In some embodiments, generating an encoding specification includes deriving a first set of the one or more components of the encoding specification from personalization information. Examples of personalization information include items describing at least one or more transaction parties identified in a request for the unique virtual item and one or more configurable feature specifications indicating requested properties of the unique virtual item. Further, personalization information may include a rule set specification describing the basic pattern or model of the virtual item.

One or more item characteristics are created for the unique virtual item. The one or more item characteristics describe a unique feature set for the unique virtual item in terms customized for a type of a rendering client selected from a plurality of rendering client types to render the unique virtual item. Examples of rendering clients vary widely between embodiments. In some embodiments, a rendering client is simulation interface for interacting with a three-dimensional graphical rendering of the unique virtual item. In other embodiments, a rendering client is a display for generating a picture of a two-dimensional graphical rendering of the unique virtual item. In still other embodiments, a rendering client is manufacturing system for creating a physical representation or token of the unique virtual item that embodies attributes or behaviors described by the item characteristics.

In some embodiments, the type of rendering client will influence the types of item characteristics created. For example, embodiments may create, for use with a simulation interface for interacting with a three-dimensional graphical rendering of the unique virtual item, a set of variable values describing the framework shape of the unique virtual item, the texture and color of various portions of a virtual skin covering the framework, and behavior properties of the unique virtual item, such as its response to stimuli. As a further example, embodiments may create, for use with a display system for generating a picture of a two-dimensional graphical rendering of the unique virtual item, an outline of a unique virtual item, details of coloration and patterns for portions of the unique virtual item, and animation rules for generating responses to events on the display system. In some embodiments, creating the one or more item characteristics further includes selecting based on the one or more components the unique feature set from options offered by a rule set specified in a rule set selection. In some embodiments, the one or more item characteristics are sent to the rendering client.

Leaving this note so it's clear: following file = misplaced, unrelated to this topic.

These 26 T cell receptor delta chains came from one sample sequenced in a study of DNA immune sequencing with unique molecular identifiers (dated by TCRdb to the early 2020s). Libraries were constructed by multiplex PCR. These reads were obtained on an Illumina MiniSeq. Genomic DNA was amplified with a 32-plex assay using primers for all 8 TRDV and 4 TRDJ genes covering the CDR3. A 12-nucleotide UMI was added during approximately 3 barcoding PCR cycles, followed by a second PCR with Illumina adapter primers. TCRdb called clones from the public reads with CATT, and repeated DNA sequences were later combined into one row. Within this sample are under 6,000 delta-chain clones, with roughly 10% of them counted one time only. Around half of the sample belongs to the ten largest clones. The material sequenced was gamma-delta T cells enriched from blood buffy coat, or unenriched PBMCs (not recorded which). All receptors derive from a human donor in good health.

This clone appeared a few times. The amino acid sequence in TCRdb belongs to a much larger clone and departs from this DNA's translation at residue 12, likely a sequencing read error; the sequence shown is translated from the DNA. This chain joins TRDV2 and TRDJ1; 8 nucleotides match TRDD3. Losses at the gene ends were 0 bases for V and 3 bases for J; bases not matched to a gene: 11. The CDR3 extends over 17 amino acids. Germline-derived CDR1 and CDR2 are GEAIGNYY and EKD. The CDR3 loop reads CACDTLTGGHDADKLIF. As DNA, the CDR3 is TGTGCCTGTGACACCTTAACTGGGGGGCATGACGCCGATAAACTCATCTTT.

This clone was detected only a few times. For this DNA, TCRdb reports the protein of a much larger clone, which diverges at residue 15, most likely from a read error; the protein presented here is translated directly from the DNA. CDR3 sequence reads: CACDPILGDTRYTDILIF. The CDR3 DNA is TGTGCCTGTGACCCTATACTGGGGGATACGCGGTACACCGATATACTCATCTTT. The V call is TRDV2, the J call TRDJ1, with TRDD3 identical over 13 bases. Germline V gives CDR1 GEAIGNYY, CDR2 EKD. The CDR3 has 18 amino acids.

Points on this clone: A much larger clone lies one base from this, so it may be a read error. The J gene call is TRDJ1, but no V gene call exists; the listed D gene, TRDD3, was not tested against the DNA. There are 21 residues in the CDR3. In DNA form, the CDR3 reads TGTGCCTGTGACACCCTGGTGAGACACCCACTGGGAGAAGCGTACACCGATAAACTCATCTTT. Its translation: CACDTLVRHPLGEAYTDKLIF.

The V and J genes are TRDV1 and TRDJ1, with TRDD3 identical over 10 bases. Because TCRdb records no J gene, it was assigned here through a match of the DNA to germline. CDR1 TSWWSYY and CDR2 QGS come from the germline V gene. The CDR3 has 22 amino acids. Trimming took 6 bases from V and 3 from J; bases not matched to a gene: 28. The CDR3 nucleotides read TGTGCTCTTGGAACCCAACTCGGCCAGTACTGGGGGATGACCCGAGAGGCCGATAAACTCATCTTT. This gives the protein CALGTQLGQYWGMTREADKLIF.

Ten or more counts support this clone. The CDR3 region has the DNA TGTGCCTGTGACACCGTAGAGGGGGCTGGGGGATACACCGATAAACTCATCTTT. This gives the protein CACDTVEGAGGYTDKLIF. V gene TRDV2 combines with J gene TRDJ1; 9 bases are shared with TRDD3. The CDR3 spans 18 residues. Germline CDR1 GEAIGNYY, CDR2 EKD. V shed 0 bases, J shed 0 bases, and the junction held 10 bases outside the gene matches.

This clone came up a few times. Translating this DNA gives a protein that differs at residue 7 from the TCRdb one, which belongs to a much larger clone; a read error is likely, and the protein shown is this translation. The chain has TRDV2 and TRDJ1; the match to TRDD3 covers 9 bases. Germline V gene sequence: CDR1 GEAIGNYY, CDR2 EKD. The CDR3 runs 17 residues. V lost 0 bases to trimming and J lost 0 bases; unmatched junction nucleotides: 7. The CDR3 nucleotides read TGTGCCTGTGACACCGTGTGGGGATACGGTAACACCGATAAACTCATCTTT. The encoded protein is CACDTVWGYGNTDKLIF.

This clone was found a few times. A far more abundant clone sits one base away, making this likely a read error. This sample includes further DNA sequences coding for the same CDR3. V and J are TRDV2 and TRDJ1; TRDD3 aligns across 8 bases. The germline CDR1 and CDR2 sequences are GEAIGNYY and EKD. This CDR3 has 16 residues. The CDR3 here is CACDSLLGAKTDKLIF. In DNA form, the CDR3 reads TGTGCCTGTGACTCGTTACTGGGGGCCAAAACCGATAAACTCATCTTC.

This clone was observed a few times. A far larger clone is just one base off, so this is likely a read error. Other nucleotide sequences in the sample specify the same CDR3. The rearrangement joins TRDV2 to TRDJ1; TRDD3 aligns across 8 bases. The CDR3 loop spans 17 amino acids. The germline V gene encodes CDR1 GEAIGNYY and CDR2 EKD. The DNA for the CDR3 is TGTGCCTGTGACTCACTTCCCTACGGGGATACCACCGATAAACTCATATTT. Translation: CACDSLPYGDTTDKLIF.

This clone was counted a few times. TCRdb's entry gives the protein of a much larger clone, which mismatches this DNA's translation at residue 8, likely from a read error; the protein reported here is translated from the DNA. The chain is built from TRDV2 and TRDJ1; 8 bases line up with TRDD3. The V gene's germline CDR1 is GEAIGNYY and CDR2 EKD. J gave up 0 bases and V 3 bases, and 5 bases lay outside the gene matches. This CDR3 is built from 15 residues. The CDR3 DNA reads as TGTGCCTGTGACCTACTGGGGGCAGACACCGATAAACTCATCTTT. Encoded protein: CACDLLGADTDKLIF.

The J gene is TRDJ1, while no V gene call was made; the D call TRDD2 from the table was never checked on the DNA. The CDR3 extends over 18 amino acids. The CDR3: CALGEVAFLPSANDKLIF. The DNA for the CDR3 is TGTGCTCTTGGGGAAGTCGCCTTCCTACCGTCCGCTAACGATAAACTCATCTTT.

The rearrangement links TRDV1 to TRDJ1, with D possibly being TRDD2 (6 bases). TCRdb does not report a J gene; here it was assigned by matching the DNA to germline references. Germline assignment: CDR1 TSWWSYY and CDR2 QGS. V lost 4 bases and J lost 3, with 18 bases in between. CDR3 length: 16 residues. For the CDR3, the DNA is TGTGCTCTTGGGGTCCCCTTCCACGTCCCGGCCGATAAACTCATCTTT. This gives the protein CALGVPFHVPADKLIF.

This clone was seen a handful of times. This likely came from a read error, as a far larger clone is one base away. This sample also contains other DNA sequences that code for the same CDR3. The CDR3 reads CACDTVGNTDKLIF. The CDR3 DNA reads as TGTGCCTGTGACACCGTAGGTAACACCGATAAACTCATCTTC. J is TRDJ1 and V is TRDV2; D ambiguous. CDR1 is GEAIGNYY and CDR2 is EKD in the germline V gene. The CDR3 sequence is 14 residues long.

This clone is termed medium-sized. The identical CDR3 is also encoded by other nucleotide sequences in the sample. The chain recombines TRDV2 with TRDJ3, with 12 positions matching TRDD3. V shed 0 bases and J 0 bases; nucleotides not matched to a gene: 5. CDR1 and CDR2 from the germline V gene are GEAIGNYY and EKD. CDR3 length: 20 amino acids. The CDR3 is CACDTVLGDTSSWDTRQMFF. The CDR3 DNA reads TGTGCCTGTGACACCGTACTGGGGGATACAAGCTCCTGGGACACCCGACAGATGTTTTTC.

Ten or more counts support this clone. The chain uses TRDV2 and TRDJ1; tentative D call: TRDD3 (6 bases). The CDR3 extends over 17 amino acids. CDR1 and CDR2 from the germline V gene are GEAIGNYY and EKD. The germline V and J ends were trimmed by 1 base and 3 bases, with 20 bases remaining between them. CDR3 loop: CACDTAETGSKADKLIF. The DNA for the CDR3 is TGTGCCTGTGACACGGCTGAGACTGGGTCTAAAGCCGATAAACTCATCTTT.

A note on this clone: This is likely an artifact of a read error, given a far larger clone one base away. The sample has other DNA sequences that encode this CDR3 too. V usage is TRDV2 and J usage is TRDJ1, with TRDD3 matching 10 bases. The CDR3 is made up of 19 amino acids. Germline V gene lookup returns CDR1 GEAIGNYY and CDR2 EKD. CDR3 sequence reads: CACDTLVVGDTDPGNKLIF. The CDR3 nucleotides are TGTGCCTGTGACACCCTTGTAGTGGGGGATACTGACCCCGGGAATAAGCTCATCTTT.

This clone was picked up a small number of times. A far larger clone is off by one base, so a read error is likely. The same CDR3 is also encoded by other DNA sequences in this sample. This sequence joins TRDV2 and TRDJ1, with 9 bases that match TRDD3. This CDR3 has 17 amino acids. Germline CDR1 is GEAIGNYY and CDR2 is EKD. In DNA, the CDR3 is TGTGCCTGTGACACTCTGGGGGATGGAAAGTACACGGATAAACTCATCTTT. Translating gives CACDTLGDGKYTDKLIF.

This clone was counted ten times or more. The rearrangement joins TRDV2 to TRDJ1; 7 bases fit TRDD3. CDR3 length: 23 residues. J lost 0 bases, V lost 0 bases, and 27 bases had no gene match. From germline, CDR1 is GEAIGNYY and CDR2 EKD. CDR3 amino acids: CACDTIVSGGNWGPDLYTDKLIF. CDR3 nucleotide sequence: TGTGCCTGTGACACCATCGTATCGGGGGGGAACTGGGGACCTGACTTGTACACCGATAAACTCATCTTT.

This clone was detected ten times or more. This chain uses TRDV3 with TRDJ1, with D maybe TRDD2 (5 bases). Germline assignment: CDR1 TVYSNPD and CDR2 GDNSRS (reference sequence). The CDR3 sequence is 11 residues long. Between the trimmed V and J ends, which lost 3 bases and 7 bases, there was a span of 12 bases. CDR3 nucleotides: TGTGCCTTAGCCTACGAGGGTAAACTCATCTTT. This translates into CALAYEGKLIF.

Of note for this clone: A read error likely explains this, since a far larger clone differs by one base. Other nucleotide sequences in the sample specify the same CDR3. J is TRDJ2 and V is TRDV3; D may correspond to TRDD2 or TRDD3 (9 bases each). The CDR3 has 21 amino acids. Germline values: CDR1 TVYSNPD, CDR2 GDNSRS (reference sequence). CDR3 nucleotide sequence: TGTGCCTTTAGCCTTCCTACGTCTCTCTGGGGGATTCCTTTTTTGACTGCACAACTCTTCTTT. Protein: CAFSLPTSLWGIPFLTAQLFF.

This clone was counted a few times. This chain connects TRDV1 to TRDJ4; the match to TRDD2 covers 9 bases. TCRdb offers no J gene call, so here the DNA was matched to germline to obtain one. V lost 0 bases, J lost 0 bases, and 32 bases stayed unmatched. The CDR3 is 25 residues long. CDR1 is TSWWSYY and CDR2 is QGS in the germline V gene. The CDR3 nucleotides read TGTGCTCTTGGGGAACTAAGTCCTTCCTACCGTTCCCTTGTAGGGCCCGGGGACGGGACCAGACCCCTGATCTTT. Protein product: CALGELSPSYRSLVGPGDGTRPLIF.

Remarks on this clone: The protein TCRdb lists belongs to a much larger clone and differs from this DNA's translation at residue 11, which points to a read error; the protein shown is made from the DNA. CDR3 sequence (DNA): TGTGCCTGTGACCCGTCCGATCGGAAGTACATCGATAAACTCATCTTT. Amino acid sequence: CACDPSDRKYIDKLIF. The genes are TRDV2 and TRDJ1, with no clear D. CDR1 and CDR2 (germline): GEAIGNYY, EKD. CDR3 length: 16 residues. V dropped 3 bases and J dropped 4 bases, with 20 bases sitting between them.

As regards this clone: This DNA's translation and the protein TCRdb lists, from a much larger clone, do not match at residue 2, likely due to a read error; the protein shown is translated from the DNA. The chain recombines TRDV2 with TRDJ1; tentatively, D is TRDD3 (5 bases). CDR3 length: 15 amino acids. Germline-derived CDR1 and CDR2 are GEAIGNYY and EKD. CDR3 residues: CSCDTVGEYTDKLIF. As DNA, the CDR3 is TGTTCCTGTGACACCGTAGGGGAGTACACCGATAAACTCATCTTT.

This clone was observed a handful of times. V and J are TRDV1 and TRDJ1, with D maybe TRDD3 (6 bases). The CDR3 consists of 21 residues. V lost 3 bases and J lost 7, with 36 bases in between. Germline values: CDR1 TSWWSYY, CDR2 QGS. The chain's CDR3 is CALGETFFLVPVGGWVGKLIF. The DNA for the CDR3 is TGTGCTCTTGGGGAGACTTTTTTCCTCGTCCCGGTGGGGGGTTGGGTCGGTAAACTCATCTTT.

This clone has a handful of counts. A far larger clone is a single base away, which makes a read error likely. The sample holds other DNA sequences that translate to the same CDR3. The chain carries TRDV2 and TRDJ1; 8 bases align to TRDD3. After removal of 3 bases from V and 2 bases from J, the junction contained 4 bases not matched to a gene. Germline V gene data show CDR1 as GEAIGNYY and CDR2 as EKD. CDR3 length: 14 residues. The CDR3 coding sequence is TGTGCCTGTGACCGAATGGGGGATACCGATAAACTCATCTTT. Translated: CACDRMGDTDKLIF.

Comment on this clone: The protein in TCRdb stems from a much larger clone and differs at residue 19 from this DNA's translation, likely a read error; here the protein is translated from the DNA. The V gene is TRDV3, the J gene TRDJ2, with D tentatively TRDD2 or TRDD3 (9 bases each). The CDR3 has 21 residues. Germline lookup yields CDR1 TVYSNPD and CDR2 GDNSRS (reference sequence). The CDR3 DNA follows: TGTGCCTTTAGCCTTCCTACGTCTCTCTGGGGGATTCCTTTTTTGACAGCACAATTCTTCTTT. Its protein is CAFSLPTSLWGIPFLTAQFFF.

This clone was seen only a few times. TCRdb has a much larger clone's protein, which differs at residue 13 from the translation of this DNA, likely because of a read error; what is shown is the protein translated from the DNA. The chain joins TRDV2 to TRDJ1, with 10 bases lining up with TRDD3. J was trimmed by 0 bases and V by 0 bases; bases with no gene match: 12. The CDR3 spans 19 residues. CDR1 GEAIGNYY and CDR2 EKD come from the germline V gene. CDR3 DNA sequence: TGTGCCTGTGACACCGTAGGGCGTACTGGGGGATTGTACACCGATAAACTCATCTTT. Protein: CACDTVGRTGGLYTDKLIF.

Some embodiments may include a means for creating a unique virtual item with a unique feature driven by a unique encoding specification. For example, a virtual item generating module, as described below, may receive input identifying a rule set selection, customization options in the form of configurable feature specifications, and identifying information related to transaction parties associated with a request for a unique virtual item, as described herein. The virtual item generating module may generate encoding specifications, and create item characteristics, as described below. The virtual item generating module may in some embodiments be implemented by a non-transitory, computer-readable storage medium and one or more processors (e.g., CPUs and/or GPUs) of a computing apparatus. The computer-readable storage medium may store program instructions executable by the one or more processors to cause the computing apparatus to perform receiving input identifying the rule set selection, customization options in the form of configurable feature specifications, and identifying information related to transaction parties associated with a request for a unique virtual item, as described herein. The computer-readable storage medium may store program instructions executable by the one or more processors to cause the computing apparatus to perform generating encoding specifications, and create item characteristics, as described below.

Systems and Modules for Generating Unique Virtual Items

FIG. 1 depicts a distributed system for generating a unique feature set of a virtual item, according to one embodiment. One embodiment of a unique virtual item system 100 includes rendering clients 102 a-102 b receiving item characteristics 104 a-104 b from a virtual item provider 106 across a network 108 in response to requests 110 from an ordering client 114. While a pair of rendering clients 102 a-102 b and a single one of each of ordering client 114 and virtual item provider 106 are portrayed in FIG. 1, one of skill in the art will readily realize, in light of having read the present disclosure, that embodiments including larger numbers of rendering clients 102, ordering clients 114, and virtual item providers 106 are contemplated by the present disclosure and are within the scope and intent of the embodiments disclosed herein. Further, in some embodiments, components of virtual item provider 106 may be distributed across multiple computing systems. Additionally, while each of rendering clients 102 a-102 b and a single one of each of ordering client 114 and virtual item provider 106 are portrayed in FIG. 1 are portrayed in FIG. 1 as residing on separate computing systems, one of skill in the art will readily realize in light of having read the present disclosure that various embodiments will combine one or more of rendering clients 102 a-102 b and a single one of each of ordering client 114 and virtual item provider 106 (or their components) without departing from the scope and intent of the embodiments disclosed herein.